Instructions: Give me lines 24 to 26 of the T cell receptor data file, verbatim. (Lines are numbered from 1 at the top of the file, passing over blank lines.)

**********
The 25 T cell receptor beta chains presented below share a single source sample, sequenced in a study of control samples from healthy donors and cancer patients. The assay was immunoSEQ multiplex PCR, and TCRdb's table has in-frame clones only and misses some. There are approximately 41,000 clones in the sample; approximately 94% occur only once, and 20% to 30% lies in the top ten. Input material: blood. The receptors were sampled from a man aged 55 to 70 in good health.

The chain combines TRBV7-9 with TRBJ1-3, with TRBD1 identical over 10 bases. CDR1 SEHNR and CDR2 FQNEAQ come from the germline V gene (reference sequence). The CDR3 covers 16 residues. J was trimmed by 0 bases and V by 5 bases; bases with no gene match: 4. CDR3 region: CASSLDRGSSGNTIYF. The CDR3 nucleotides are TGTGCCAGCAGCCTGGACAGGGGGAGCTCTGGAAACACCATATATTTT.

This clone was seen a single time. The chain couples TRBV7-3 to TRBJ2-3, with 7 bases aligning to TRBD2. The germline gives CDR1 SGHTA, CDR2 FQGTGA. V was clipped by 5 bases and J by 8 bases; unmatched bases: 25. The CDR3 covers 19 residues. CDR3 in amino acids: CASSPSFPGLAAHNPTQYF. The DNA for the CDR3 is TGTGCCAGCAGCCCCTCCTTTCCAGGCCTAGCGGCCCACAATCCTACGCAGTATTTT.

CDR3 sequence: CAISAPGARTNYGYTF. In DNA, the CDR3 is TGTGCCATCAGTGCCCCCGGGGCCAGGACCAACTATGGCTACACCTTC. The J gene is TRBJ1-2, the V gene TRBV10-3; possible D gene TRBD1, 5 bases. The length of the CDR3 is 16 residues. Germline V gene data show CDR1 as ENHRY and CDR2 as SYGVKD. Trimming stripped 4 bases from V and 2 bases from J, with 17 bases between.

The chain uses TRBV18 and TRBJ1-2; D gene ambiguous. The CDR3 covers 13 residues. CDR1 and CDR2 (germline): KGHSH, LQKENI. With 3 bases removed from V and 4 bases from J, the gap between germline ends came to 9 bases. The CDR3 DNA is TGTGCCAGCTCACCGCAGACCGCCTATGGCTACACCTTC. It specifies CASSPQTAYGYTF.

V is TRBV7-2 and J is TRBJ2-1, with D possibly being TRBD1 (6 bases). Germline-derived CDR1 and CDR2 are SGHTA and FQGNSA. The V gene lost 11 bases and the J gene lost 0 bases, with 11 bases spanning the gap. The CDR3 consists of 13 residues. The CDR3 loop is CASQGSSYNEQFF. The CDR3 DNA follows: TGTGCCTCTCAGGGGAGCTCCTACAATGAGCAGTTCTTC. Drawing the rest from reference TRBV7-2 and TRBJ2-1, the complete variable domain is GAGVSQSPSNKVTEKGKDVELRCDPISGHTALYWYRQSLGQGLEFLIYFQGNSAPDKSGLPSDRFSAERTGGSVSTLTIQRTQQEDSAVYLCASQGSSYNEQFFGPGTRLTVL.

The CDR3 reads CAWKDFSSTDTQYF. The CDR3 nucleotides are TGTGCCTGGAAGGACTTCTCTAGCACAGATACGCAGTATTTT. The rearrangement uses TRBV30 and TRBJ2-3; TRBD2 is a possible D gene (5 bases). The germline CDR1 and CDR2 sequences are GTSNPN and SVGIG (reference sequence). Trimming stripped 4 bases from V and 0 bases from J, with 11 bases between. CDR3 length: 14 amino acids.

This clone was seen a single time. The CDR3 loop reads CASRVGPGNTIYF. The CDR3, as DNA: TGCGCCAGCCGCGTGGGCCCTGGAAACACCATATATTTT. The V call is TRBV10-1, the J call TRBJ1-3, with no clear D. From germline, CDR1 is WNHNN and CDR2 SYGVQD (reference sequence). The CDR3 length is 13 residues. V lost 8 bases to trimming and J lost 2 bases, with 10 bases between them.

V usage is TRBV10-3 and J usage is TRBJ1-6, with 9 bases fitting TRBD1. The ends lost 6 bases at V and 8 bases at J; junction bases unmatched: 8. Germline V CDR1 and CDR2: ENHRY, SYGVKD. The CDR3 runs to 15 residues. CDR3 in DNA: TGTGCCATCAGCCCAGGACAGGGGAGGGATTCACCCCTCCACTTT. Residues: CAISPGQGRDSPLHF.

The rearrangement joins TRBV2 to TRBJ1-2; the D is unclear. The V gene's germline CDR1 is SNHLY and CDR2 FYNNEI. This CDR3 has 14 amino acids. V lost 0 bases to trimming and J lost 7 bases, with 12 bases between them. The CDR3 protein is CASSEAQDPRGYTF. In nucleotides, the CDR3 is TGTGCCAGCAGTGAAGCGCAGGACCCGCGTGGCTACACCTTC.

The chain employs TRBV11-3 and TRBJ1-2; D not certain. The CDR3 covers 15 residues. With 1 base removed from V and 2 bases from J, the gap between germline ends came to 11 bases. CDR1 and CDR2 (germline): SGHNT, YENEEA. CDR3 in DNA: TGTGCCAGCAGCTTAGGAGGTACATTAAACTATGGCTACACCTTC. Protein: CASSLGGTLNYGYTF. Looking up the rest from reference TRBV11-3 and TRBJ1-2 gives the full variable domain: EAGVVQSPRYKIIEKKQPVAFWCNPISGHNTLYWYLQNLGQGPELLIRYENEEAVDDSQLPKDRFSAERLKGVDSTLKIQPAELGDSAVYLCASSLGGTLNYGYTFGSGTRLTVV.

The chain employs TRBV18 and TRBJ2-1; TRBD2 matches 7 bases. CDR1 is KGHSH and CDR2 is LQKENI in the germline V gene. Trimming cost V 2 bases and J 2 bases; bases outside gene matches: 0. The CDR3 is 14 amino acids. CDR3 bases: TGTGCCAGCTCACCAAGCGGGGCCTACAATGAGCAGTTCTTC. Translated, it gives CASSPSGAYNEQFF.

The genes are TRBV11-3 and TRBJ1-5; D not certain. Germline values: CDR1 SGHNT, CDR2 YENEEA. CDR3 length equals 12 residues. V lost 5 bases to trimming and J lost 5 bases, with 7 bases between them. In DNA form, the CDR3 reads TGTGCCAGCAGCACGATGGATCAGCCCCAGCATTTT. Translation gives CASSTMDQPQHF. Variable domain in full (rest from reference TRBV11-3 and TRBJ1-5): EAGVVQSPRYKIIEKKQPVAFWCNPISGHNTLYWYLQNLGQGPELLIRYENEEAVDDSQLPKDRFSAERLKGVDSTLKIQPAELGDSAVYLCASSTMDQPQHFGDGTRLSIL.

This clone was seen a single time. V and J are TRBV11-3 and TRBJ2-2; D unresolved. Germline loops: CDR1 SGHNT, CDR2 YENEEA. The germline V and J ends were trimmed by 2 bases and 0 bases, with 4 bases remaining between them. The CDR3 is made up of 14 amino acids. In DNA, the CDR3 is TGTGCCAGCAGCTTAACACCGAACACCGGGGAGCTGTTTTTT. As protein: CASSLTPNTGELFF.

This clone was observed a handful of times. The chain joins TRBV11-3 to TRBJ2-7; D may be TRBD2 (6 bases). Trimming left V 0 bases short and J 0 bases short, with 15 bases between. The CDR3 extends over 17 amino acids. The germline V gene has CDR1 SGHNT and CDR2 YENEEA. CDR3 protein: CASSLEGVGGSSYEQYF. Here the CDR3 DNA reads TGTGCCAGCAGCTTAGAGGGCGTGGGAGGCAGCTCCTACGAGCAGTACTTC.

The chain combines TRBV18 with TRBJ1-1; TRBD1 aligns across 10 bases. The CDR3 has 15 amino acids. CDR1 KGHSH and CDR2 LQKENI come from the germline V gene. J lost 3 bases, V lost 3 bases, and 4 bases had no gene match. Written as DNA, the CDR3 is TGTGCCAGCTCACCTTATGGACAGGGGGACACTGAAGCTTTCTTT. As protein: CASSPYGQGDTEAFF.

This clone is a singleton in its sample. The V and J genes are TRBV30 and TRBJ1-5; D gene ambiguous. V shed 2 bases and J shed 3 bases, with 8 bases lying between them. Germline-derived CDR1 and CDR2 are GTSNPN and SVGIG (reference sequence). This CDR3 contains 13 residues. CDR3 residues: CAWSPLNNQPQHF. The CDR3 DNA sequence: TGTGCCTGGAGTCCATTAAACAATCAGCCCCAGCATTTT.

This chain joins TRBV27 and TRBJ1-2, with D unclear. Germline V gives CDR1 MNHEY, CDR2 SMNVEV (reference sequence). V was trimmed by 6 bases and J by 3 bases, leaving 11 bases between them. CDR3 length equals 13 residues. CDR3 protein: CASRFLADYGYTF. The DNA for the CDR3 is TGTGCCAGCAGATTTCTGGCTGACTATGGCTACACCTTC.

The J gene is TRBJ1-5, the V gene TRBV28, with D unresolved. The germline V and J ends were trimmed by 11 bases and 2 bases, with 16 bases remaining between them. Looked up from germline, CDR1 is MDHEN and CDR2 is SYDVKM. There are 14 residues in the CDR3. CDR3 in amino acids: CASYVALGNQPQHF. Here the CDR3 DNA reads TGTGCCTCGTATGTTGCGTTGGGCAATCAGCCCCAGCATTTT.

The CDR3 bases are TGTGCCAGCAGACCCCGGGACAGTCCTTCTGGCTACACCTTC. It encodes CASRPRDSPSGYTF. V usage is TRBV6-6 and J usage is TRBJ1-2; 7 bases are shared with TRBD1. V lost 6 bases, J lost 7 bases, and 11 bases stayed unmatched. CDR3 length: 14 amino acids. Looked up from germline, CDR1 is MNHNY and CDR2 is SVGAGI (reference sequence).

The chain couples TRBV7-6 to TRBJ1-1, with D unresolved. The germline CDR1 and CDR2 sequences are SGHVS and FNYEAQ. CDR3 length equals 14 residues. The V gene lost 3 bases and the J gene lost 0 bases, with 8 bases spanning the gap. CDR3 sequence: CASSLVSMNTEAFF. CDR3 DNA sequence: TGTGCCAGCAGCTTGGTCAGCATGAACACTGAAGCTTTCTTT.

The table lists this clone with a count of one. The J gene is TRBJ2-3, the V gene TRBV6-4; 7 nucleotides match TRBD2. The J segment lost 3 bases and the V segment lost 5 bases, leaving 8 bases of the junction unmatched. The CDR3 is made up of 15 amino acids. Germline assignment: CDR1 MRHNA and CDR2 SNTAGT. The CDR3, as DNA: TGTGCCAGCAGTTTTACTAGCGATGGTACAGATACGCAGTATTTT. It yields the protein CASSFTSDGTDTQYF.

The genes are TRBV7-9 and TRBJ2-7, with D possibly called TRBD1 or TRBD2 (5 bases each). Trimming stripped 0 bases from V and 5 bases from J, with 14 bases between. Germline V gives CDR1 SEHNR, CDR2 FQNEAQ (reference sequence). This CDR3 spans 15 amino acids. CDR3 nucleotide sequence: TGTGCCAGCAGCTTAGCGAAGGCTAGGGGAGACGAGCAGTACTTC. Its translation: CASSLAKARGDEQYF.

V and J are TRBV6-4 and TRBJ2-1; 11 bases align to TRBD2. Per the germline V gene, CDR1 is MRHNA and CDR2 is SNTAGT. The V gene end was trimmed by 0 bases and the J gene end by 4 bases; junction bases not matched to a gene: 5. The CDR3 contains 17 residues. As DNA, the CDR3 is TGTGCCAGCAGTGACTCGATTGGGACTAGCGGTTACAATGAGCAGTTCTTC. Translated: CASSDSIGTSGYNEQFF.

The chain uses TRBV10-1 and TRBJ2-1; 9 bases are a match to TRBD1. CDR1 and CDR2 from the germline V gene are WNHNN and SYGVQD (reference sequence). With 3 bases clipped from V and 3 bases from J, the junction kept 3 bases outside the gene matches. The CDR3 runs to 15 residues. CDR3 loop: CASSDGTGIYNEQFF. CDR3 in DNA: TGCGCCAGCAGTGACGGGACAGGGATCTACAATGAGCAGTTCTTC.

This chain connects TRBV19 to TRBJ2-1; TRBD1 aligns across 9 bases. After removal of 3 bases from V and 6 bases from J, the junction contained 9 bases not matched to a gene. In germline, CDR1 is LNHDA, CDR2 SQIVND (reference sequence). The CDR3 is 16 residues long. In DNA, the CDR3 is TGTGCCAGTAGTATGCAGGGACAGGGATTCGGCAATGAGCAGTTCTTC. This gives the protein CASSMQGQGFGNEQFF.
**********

V and J are TRBV6-4 and TRBJ2-1; 11 bases align to TRBD2. Per the germline V gene, CDR1 is MRHNA and CDR2 is SNTAGT. The V gene end was trimmed by 0 bases and the J gene end by 4 bases; junction bases not matched to a gene: 5. The CDR3 contains 17 residues. As DNA, the CDR3 is TGTGCCAGCAGTGACTCGATTGGGACTAGCGGTTACAATGAGCAGTTCTTC. Translated: CASSDSIGTSGYNEQFF.

The chain uses TRBV10-1 and TRBJ2-1; 9 bases are a match to TRBD1. CDR1 and CDR2 from the germline V gene are WNHNN and SYGVQD (reference sequence). With 3 bases clipped from V and 3 bases from J, the junction kept 3 bases outside the gene matches. The CDR3 runs to 15 residues. CDR3 loop: CASSDGTGIYNEQFF. CDR3 in DNA: TGCGCCAGCAGTGACGGGACAGGGATCTACAATGAGCAGTTCTTC.

This chain connects TRBV19 to TRBJ2-1; TRBD1 aligns across 9 bases. After removal of 3 bases from V and 6 bases from J, the junction contained 9 bases not matched to a gene. In germline, CDR1 is LNHDA, CDR2 SQIVND (reference sequence). The CDR3 is 16 residues long. In DNA, the CDR3 is TGTGCCAGTAGTATGCAGGGACAGGGATTCGGCAATGAGCAGTTCTTC. This gives the protein CASSMQGQGFGNEQFF.